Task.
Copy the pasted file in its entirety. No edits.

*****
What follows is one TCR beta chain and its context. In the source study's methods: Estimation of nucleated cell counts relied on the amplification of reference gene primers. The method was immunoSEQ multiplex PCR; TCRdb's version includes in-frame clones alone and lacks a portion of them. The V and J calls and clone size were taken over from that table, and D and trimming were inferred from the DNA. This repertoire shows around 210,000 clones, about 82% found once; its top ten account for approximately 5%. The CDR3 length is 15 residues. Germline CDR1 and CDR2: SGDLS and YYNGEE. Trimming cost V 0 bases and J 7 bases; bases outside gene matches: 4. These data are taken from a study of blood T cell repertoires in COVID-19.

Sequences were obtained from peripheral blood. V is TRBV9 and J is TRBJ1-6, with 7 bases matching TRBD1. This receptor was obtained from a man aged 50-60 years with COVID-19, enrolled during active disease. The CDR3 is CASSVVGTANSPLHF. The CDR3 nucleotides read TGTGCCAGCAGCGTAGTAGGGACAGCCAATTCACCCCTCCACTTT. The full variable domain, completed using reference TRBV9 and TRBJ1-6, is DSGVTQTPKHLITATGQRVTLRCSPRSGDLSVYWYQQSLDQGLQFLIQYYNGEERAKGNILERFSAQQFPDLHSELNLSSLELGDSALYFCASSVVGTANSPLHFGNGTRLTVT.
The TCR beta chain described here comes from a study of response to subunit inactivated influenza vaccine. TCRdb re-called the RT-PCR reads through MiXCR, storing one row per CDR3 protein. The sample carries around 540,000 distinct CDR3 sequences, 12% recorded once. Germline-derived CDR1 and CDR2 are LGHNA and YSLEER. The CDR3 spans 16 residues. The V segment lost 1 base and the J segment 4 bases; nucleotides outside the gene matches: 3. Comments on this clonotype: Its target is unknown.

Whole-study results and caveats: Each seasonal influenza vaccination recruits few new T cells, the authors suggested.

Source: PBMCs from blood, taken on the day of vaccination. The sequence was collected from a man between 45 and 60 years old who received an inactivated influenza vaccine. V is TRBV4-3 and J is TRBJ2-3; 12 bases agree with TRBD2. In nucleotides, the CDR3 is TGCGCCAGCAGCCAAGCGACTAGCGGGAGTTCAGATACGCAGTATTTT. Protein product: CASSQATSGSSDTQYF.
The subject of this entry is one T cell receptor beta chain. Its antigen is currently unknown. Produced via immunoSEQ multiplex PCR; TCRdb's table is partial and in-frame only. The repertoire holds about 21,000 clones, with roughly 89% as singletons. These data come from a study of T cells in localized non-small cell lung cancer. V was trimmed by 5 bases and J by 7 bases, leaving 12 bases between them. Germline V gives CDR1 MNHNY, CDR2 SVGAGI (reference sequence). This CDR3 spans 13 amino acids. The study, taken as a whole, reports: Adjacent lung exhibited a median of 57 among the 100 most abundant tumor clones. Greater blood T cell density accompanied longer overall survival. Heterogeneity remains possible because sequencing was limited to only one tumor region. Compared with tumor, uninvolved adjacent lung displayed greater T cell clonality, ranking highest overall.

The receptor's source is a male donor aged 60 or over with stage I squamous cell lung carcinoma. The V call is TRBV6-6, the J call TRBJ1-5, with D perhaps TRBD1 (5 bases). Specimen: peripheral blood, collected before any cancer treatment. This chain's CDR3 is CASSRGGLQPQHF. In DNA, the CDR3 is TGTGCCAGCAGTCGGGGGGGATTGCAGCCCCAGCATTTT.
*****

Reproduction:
What follows is one TCR beta chain and its context. In the source study's methods: Estimation of nucleated cell counts relied on the amplification of reference gene primers. The method was immunoSEQ multiplex PCR; TCRdb's version includes in-frame clones alone and lacks a portion of them. The V and J calls and clone size were taken over from that table, and D and trimming were inferred from the DNA. This repertoire shows around 210,000 clones, about 82% found once; its top ten account for approximately 5%. The CDR3 length is 15 residues. Germline CDR1 and CDR2: SGDLS and YYNGEE. Trimming cost V 0 bases and J 7 bases; bases outside gene matches: 4. These data are taken from a study of blood T cell repertoires in COVID-19.

Sequences were obtained from peripheral blood. V is TRBV9 and J is TRBJ1-6, with 7 bases matching TRBD1. This receptor was obtained from a man aged 50-60 years with COVID-19, enrolled during active disease. The CDR3 is CASSVVGTANSPLHF. The CDR3 nucleotides read TGTGCCAGCAGCGTAGTAGGGACAGCCAATTCACCCCTCCACTTT. The full variable domain, completed using reference TRBV9 and TRBJ1-6, is DSGVTQTPKHLITATGQRVTLRCSPRSGDLSVYWYQQSLDQGLQFLIQYYNGEERAKGNILERFSAQQFPDLHSELNLSSLELGDSALYFCASSVVGTANSPLHFGNGTRLTVT.
The TCR beta chain described here comes from a study of response to subunit inactivated influenza vaccine. TCRdb re-called the RT-PCR reads through MiXCR, storing one row per CDR3 protein. The sample carries around 540,000 distinct CDR3 sequences, 12% recorded once. Germline-derived CDR1 and CDR2 are LGHNA and YSLEER. The CDR3 spans 16 residues. The V segment lost 1 base and the J segment 4 bases; nucleotides outside the gene matches: 3. Comments on this clonotype: Its target is unknown.

Whole-study results and caveats: Each seasonal influenza vaccination recruits few new T cells, the authors suggested.

Source: PBMCs from blood, taken on the day of vaccination. The sequence was collected from a man between 45 and 60 years old who received an inactivated influenza vaccine. V is TRBV4-3 and J is TRBJ2-3; 12 bases agree with TRBD2. In nucleotides, the CDR3 is TGCGCCAGCAGCCAAGCGACTAGCGGGAGTTCAGATACGCAGTATTTT. Protein product: CASSQATSGSSDTQYF.
The subject of this entry is one T cell receptor beta chain. Its antigen is currently unknown. Produced via immunoSEQ multiplex PCR; TCRdb's table is partial and in-frame only. The repertoire holds about 21,000 clones, with roughly 89% as singletons. These data come from a study of T cells in localized non-small cell lung cancer. V was trimmed by 5 bases and J by 7 bases, leaving 12 bases between them. Germline V gives CDR1 MNHNY, CDR2 SVGAGI (reference sequence). This CDR3 spans 13 amino acids. The study, taken as a whole, reports: Adjacent lung exhibited a median of 57 among the 100 most abundant tumor clones. Greater blood T cell density accompanied longer overall survival. Heterogeneity remains possible because sequencing was limited to only one tumor region. Compared with tumor, uninvolved adjacent lung displayed greater T cell clonality, ranking highest overall.

The receptor's source is a male donor aged 60 or over with stage I squamous cell lung carcinoma. The V call is TRBV6-6, the J call TRBJ1-5, with D perhaps TRBD1 (5 bases). Specimen: peripheral blood, collected before any cancer treatment. This chain's CDR3 is CASSRGGLQPQHF. In DNA, the CDR3 is TGTGCCAGCAGTCGGGGGGGATTGCAGCCCCAGCATTTT.